Humans and dogs have been communicating, in one form or another, since dogs were wolves just hanging around the caveman’s campfire. Somehow these two very different creatures learned to understand each other. Today we are still able to understand our dogs when they give us a look, wag their tail, or bark. But how do we do it? How do we understand our dogs body language?
Dogs and humans are probably able to communicate because we are both very social species. Communication is important for both of us. Humans are great communicators. We not only talk, use our hands, and give facial expressions, but we have created reading and writing, computers, phones, and so many other ways to communicate with each other. We’re all about communication! Dogs and wolves that live in packs also require communication to survive. Wolves and dogs have to communicate with each other to hunt in packs. A mother canine communicates with her pups and raises them for weeks, teaching them what they need to learn. Young wolves and dogs commonly stay with the pack for months or years in the wild and develop a family structure, communicating with other members of the pack and understanding social roles.
So, when humans and dogs interact together, it’s not surprising that they would develop ways to communicate with each other.
Basics Forms of Dog Body Language
Most people recognize the basics of dog body language. A wagging tail usually means the dog is happy, for instance. People can recognize puppies at play. If you see a dog snarling and baring his teeth you know that’s a warning and you should back off. But dogs can also show more complex body language. Here are some things you can watch for in your dog:
If your dog is feeling happy and friendly he will have his head held high with his mouth relaxed. His ears will be up and interested. His tail will be down and may be wagging.
Playful or Excited
Your dog can show that he wants to play by being excited and happy. He may make a play bow. This is an invitation to another dog to play with him. He will lower his front end and bow with his tail up in the air and wagging. He may run in circles and bark. His ears will be up or slightly back. His hackles are smooth and down.
Alert or Interested
If your dog is alert and interested in what’s happening it means he hasn’t yet decided how he should behave. He could act this way when he’s meeting a new dog, for example. His ears will be up and his mouth closed. He will be standing up on his toes. His tail will be straight out. He’s ready for whatever may happen.
A dog that is fearful may lower his front end. His ears will be back. His nose may wrinkle and the corner of his mouth may be drawn back. The pupils of his eyes may be dilated. His hackles will be raised and his tail may be tucked in. You should be careful of a fearful dog because frightened dogs can become aggressive and possibly bite. To learn more about fearful dogs, check out our blog post titled “What Makes A Dog Fearful”.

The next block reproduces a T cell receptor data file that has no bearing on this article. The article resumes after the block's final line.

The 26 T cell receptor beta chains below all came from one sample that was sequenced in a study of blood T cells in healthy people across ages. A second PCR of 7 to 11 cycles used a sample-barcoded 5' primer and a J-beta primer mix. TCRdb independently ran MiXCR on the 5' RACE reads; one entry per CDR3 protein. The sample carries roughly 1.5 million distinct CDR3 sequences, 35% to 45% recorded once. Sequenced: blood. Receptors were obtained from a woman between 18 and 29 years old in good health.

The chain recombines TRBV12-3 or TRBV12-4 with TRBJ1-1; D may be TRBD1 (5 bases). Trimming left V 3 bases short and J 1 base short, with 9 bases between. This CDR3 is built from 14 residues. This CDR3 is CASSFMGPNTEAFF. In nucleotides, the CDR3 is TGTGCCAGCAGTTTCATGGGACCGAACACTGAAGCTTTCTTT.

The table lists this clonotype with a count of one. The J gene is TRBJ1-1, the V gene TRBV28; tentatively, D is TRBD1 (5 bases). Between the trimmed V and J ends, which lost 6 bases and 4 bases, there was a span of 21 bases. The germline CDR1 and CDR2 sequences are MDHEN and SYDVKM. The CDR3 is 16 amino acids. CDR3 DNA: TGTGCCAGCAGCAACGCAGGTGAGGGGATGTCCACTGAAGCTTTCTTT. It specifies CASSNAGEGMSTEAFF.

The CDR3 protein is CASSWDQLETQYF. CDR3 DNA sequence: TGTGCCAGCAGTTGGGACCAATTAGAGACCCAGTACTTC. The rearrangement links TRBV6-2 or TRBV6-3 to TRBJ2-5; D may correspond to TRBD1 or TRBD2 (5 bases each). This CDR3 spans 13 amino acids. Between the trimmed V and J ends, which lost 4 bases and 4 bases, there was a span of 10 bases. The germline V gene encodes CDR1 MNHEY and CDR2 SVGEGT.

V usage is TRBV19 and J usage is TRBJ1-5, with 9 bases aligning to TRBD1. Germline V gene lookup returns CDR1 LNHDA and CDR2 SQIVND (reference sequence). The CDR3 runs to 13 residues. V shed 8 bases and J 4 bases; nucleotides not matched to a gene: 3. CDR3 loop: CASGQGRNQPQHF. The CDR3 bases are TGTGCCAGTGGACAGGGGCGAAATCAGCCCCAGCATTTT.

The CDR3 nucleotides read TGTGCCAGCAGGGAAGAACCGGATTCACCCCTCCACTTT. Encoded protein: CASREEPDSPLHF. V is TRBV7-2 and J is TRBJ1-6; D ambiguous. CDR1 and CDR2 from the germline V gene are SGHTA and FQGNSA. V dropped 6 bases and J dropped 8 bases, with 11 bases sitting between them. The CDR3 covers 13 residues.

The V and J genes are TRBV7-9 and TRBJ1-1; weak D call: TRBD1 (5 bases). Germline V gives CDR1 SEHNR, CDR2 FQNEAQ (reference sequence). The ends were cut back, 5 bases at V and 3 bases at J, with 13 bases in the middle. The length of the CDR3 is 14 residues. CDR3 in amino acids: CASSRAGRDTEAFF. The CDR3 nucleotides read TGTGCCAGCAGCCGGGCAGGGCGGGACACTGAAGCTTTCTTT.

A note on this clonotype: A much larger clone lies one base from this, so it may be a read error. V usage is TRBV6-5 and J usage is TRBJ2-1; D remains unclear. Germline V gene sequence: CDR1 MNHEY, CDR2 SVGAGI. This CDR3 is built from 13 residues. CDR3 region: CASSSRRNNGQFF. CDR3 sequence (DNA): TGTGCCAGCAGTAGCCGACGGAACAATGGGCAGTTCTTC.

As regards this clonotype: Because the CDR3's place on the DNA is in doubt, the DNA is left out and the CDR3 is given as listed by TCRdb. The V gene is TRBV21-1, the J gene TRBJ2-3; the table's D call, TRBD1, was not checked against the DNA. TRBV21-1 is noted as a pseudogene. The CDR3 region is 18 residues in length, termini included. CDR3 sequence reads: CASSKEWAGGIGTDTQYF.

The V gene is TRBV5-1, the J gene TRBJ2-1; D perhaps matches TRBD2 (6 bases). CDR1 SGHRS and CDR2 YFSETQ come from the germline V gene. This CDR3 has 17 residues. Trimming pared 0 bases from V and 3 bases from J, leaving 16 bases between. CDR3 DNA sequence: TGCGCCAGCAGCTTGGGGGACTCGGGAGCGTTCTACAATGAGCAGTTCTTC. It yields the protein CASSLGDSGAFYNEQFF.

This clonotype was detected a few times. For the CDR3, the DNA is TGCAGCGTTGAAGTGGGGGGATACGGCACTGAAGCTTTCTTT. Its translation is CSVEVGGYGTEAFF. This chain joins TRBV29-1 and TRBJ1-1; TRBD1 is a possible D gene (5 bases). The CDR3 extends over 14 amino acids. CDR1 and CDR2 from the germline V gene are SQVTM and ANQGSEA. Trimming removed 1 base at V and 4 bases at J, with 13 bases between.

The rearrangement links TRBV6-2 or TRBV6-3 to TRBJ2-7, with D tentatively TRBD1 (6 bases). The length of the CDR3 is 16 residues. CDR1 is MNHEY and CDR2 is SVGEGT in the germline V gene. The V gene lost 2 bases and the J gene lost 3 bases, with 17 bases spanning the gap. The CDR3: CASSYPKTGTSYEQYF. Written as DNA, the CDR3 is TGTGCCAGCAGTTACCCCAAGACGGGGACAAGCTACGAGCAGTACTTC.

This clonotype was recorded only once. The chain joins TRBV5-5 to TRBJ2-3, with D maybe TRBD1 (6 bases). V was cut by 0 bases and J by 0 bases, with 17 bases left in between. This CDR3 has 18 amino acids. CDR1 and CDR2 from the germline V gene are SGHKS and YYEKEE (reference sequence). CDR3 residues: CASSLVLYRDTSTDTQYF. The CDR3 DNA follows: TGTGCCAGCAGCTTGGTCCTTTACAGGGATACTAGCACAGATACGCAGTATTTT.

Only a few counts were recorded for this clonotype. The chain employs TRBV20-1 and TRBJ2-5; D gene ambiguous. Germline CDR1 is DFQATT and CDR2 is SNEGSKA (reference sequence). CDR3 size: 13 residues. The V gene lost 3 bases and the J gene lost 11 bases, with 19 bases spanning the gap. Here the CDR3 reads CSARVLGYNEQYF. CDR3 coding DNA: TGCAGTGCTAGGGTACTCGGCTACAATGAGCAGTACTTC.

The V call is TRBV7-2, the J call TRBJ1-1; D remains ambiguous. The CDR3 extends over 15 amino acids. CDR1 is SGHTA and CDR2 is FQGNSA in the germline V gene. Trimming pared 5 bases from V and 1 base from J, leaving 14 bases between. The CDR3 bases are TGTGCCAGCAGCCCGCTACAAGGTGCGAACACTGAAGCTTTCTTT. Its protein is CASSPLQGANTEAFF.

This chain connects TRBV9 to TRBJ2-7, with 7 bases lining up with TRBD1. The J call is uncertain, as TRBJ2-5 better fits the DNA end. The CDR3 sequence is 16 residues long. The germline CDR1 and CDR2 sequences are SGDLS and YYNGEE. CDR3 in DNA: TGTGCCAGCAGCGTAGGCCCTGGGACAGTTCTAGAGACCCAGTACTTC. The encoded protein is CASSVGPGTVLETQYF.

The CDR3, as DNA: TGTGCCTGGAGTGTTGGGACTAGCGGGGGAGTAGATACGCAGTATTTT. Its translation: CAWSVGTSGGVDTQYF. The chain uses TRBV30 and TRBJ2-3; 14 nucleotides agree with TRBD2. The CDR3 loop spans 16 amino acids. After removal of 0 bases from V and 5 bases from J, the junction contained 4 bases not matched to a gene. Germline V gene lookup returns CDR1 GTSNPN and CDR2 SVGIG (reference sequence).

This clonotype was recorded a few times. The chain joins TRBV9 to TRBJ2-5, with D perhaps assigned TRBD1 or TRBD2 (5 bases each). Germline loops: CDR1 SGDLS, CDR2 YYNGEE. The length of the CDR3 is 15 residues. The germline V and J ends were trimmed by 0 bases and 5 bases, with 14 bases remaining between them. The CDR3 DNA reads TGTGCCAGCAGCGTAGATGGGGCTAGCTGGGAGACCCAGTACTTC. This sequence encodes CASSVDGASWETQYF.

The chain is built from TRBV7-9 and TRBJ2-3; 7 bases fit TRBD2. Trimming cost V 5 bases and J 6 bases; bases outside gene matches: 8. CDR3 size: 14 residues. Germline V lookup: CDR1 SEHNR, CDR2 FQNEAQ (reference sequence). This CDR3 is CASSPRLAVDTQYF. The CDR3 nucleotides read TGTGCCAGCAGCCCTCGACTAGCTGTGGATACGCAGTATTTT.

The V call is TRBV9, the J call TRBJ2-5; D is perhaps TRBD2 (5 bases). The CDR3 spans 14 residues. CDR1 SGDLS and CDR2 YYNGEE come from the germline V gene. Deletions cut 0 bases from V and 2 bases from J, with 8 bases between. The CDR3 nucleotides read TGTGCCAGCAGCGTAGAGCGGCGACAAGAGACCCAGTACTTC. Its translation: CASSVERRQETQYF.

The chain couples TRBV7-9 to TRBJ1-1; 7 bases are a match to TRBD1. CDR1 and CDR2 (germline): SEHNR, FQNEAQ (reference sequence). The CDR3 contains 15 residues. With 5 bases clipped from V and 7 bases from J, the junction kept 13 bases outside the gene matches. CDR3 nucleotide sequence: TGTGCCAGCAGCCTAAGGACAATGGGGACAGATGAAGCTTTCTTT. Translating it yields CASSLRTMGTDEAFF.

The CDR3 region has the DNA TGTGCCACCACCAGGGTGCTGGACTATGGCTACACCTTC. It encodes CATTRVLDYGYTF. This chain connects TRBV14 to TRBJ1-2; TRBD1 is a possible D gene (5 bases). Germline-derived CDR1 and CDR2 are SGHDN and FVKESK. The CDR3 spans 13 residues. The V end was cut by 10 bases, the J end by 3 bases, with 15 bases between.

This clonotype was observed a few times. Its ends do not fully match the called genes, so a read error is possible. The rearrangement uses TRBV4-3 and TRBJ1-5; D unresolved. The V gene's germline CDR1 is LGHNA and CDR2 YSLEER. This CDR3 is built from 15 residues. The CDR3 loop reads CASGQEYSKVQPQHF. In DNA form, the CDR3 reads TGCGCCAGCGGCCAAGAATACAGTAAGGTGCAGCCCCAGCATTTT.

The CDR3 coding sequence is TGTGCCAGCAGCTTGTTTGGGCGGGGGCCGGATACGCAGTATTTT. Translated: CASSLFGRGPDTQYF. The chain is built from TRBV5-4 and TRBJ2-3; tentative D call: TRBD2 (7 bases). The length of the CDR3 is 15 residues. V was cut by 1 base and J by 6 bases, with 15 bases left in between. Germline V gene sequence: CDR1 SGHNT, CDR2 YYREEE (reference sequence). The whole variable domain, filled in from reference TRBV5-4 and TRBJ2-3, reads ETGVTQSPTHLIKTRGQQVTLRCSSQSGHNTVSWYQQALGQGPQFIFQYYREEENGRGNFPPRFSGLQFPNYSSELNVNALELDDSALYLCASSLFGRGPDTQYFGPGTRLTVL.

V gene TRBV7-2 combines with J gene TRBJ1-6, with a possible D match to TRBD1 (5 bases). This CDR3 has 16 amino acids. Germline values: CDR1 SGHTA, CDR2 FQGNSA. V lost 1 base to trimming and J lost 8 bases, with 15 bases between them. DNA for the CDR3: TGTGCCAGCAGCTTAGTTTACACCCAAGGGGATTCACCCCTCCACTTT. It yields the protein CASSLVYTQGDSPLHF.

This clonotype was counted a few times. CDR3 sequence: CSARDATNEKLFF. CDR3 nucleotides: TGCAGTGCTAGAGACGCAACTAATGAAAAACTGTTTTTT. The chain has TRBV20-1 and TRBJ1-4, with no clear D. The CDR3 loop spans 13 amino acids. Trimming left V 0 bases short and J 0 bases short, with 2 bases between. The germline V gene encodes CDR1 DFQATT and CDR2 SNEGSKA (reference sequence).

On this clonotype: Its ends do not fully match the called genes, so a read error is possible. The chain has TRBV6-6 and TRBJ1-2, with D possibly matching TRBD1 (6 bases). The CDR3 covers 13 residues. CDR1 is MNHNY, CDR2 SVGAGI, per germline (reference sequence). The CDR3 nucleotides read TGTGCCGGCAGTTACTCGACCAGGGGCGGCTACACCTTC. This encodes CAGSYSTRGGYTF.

An aggressive dog shows a confident posture. He stands tall and forward on his toes. His ears are forward and nose wrinkled. The corner of his mouth is forward. His hackles are up and his tail is up and stiff. This type of dog can be quite dangerous and can attack on a slit second. He may also growl or bark. He may wag his tail slowly but this is not the sign of a friendly dog.
A dog may show submission in two ways. He may show active submission by crouching or groveling. His ears are back and his forehead is smooth. He licks at the mouth of another dog. The corners of his mouth are back. Dogs like this may urinate or whine when another dog confronts them. His tail is down and his body is low to the ground. A dog may show passive submission by lying down on their back. They don’t make eye contact with the other dog. Their tail is tucked to them. This is the most submissive posture for a dog.
If your dog is feeling stressed he may show signs such as:
- Avoiding eye contact or freezing in place
- Dilated pupils
- Excessive blinking
- Excessive shedding
- Hiding behind you
- Lack of appetite
- Licking his lips
- Pacing or restlessness
- Becoming agitated or distracted
- Panting and salivating
- Requiring lots of commands when he usually responds to the first command
- Excessive sniffing
- Whining or lots of vocalizing
These are some basic forms of body language that you may see in a dog and what they usually indicate. It’s always important to consider context when you are interacting with a dog. You may expect a dog to be happy and friendly when he’s playing. Remember that a wagging tail doesn’t always indicate a friendly dog, especially in a tense situation. Fortunately, most people have good instincts when it comes to interacting with dogs. If you are ever in doubt about whether you should go near a dog, it’s usually best to be cautious.